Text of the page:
What is the difference between types of carbohydrates?

he different types of carbohydrates differ from each other according to the amount of carbon in their formation. The main types of carbohydrates are: monosaccharides, disaccharides and polysaccharides.

Carbohydrates are the main source of energy obtained through food, they release important sugars for the development of various functions of the human body. They are fundamentally made up of carbon, oxygen and hydrogen ([C (H 2 O)] n ).

Monosaccharides Disaccharides Polysaccharides
Characteristics Simple carbohydrates, small in size and quickly absorbed by the body. Simple carbohydrates, formed by the union of two monosaccharides. Complex carbohydrates, formed by the connection between several monosaccharides, have large molecules and are slowly absorbed by the body.
Shapes ·         Glucose

·         Fructose

·         Galactose

·         Sucrose (glucose + fructose)

·         Maltose (glucose + glucose)

·         Lactose (glucose + galactose)

·         Starch

·         Cellulose

·         Glycogen

Foods ·         Honey

·         Fruit sugar

·         milk

·         Sugar extracted from cane and beet.

·         Malted cereals.

·         Milk sugar.

·         Tubers (potatoes, cassava, yams, etc.)

·         Fruits and vegetables

Foods can be composed of one or more types of carbohydrates, which, when digested, release sugar and feed the body’s cells.

Simple carbohydrates have a high glycemic index, are digested and absorbed quickly by the body. Complex carbohydrates, on the other hand, require greater effort by the body for digestion and release of energy, thus having a lower glycemic index.


Monosaccharides are simple carbohydrates, they do not undergo hydrolysis, such as glucose, fructose and galactose. They are found mainly in fruits, honey and milk.

Honey and fruits are great sources of monosaccharides

Monosaccharides are primarily responsible for the sweet taste of food. Some rich in this type of carbohydrate are:

  • Honey;
  • Banana, apple and pineapple;
  • Milk (galactose is not found isolated in nature, but associated with lactose in milk).


Disaccharides also called oligosaccharides are simple carbohydrates, the result of the connection between two monosaccharides.

People who have lactose intolerance should avoid dairy products

The main ones are:

  • Sucrose: union of glucose with fructose, present in table sugar and some sweeteners;
  • Maltose: union of its glucose molecules, extracted from germinated cereals, such as barley;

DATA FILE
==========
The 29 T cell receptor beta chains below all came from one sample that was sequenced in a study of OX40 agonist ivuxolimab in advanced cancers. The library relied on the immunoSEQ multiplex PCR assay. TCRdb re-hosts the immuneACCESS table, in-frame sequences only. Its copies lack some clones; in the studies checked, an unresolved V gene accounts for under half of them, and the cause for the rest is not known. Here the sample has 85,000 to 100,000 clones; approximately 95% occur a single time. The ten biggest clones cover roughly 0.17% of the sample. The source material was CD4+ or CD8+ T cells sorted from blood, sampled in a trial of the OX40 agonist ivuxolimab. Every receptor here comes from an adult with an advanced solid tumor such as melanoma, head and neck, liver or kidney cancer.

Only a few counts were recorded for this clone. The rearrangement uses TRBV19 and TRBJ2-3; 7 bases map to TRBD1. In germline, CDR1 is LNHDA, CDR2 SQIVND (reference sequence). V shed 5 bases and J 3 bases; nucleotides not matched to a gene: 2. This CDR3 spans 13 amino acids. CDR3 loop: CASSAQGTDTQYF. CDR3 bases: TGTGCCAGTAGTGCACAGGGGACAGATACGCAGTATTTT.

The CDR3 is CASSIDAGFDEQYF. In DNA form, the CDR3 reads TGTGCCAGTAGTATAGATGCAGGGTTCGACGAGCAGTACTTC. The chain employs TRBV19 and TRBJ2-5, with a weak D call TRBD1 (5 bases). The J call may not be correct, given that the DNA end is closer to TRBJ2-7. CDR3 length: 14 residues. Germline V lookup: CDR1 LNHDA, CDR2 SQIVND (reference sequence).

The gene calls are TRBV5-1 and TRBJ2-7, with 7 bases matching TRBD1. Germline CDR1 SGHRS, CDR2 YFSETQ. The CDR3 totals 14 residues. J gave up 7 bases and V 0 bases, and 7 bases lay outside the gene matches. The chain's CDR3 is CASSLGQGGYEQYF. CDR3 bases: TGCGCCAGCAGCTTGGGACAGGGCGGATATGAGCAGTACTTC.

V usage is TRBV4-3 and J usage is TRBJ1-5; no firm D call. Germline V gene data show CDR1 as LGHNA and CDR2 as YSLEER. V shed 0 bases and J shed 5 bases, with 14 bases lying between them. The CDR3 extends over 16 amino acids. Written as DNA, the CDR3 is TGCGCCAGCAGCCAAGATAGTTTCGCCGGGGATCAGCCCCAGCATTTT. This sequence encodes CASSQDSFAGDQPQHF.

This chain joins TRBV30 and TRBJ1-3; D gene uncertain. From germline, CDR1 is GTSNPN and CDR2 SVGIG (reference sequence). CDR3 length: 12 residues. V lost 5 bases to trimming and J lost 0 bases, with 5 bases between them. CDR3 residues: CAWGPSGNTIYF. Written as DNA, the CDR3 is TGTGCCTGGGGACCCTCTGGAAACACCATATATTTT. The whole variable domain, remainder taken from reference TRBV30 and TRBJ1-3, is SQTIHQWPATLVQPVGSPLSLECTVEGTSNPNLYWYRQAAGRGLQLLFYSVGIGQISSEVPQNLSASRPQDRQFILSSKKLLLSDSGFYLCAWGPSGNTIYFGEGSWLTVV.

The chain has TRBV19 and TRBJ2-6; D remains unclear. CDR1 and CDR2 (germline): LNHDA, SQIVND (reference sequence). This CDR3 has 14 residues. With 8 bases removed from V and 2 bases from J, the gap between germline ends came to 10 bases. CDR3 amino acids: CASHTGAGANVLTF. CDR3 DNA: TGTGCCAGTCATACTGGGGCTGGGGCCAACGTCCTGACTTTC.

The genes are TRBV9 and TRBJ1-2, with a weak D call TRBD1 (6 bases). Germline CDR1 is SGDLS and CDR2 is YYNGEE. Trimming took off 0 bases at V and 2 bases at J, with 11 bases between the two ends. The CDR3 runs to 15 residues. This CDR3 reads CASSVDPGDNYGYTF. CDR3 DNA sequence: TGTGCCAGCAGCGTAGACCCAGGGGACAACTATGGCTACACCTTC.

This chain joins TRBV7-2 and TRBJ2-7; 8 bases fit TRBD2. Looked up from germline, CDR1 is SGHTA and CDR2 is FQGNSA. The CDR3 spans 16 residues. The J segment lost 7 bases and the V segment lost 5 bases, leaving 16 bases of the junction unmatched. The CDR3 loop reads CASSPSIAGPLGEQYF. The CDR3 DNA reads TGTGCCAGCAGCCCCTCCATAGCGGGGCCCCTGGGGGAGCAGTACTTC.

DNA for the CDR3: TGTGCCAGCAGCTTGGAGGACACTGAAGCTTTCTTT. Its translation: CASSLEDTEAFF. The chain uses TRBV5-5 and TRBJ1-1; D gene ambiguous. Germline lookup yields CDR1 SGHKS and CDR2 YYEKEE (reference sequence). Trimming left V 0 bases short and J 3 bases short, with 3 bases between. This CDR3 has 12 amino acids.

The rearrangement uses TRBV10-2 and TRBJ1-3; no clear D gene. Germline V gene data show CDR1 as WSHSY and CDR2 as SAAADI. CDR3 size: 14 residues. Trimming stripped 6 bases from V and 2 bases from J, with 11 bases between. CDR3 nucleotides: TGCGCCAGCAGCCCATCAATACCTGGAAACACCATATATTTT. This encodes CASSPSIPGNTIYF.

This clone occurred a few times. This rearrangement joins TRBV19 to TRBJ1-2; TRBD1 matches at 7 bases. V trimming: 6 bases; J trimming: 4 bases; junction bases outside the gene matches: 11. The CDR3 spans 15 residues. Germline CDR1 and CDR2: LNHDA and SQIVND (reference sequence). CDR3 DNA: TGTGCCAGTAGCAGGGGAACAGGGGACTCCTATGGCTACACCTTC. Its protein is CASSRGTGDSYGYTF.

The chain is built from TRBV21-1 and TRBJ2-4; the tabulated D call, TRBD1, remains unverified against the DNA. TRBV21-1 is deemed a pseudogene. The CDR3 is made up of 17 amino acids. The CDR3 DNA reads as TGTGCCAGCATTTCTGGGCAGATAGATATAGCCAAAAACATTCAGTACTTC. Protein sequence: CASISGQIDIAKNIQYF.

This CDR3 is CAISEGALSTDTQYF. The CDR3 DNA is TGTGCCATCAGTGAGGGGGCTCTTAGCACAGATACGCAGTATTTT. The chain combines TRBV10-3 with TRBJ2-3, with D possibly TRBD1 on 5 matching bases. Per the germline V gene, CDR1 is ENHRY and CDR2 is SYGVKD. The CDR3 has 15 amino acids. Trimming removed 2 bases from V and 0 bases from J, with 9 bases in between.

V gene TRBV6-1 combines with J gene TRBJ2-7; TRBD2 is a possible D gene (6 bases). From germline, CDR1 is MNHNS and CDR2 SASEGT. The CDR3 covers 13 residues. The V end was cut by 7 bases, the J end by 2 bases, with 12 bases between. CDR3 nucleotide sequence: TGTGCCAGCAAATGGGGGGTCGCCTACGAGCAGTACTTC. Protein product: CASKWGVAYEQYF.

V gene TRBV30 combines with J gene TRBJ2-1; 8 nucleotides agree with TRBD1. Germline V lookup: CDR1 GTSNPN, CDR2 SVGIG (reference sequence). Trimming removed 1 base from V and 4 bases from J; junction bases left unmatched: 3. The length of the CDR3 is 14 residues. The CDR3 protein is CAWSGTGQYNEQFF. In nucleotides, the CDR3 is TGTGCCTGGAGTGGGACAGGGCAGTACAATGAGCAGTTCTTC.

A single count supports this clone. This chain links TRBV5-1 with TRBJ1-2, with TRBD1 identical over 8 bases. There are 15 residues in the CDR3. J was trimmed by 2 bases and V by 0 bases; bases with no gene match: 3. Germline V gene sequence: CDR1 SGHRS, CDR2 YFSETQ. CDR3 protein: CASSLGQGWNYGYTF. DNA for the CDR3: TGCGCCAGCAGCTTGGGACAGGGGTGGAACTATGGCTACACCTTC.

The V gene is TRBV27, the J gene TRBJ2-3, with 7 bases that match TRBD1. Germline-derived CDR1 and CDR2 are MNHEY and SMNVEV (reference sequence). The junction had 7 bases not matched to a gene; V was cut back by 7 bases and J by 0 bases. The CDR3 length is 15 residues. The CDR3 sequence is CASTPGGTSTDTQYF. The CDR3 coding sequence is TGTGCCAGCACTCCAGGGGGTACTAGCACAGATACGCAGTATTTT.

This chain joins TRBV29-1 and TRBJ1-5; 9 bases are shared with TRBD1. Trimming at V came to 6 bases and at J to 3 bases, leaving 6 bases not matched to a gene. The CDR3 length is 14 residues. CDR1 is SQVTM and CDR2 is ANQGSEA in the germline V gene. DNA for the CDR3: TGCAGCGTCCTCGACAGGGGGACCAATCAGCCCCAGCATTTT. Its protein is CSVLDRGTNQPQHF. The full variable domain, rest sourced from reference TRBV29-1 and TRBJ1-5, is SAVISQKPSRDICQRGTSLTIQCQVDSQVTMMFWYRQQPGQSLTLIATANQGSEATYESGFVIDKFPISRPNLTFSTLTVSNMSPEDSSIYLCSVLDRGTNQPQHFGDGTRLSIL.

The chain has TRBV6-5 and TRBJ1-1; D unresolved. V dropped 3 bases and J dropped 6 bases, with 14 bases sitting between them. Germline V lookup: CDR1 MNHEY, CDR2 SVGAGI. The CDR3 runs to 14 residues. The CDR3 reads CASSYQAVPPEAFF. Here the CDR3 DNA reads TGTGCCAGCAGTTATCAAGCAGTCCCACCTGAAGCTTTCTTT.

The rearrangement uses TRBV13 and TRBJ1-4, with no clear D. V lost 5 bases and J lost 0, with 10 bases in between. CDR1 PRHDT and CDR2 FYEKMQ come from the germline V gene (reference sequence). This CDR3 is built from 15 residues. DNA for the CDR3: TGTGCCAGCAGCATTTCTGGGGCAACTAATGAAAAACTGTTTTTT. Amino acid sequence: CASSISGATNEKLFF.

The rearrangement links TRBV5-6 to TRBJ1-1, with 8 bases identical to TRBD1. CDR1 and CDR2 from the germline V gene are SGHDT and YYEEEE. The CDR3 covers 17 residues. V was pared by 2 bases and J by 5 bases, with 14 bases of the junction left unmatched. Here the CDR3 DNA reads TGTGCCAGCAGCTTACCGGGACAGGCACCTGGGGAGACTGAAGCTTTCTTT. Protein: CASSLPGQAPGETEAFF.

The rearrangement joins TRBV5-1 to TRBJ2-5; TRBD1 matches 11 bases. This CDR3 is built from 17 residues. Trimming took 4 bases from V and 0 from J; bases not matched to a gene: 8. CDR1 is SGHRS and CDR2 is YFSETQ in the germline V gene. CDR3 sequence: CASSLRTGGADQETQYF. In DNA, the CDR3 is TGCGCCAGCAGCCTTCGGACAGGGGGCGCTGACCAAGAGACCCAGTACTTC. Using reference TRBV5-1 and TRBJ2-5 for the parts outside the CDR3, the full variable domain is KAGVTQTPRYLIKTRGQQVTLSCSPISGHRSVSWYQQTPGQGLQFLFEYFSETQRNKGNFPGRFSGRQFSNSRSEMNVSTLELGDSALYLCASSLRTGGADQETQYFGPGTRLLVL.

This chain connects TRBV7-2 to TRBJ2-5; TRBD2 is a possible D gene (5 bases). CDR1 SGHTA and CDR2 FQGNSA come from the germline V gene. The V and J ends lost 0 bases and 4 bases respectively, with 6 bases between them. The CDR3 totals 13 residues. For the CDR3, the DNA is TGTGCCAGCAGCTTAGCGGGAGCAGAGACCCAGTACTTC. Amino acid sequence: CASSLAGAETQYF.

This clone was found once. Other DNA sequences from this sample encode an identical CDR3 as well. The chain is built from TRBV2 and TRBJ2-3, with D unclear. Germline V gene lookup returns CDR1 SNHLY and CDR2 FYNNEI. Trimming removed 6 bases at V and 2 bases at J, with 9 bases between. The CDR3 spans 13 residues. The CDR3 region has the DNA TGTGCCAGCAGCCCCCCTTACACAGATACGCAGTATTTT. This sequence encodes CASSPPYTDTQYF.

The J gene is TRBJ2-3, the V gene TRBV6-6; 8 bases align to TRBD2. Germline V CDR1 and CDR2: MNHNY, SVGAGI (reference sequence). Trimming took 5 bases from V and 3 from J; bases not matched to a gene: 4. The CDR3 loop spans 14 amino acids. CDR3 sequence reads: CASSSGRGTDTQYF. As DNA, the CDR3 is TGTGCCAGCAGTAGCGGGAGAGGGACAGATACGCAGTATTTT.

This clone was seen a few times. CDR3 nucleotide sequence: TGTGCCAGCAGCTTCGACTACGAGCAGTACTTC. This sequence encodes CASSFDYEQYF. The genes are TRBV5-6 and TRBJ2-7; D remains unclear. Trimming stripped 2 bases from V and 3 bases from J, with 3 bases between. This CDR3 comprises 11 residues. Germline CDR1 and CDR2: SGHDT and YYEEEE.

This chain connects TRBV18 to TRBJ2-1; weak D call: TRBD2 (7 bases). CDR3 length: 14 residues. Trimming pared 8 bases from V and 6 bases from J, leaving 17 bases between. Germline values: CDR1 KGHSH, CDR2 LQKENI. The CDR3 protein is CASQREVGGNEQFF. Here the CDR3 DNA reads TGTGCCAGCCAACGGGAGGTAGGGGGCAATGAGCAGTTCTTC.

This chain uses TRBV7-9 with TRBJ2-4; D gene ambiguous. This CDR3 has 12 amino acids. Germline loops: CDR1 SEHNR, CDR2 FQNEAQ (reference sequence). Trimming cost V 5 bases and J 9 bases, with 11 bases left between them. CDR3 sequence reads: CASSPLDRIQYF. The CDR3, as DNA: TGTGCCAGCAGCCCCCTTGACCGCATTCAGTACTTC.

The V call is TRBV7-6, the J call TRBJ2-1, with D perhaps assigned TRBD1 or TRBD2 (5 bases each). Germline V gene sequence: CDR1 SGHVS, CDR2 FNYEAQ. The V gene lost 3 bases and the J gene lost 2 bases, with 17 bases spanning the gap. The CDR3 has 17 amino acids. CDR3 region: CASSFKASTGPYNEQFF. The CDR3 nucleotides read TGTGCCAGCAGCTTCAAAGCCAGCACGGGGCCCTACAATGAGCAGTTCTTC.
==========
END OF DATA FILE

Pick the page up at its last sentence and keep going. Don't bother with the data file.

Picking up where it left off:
• Lactose: the union of glucose with galactose, found in milk sugar.


Polysaccharides are complex carbohydrates, have large molecules and, therefore, are digested more slowly by the body. This type of carbohydrate is found in low glycemic index foods.

In general, they are formed by linking smaller carbohydrates. And they play a very important role in food by gradually releasing the energy that the body needs.

Unlike monosaccharides and disaccharides, polysaccharides act as a reservoir of energy that is released over a longer period of time.

Potatoes are rich in starch, a polysaccharide

The starch present in foods such as potatoes, cassava and their derivatives are macromolecules that take time to be digested and absorbed by the body.

Carbohydrate-rich foods

Foods rich in carbohydrates release a lot of energy for the body. However, if this energy is not expended through some activity in the body, it tends to be stored in the form of fat.

For this reason, carbohydrates are often understood as villains of diets. For a healthy diet it is necessary to regulate the consumption of carbohydrates.

Breads, cereals, some fruits and vegetables are rich in simple and complex carbohydrates. Moderate consumption related to the activity to be developed is recommended.

Breads are a great source of carbohydrates

High-fiber foods make it difficult for the body to absorb carbohydrates and can be a good alternative to accompany healthy eating.

Here are some examples of carbohydrate-rich foods:

  • French bread: 57.3%
  • Rice: 28.0%
  • Noodles: 19.9%
  • Baked potato: 18.5%
  • Beans: 14.0%

The so-called low carb diets aim to reduce carbohydrate intake so that the body has to rely on fat stores as an energy source.


Leave a Comment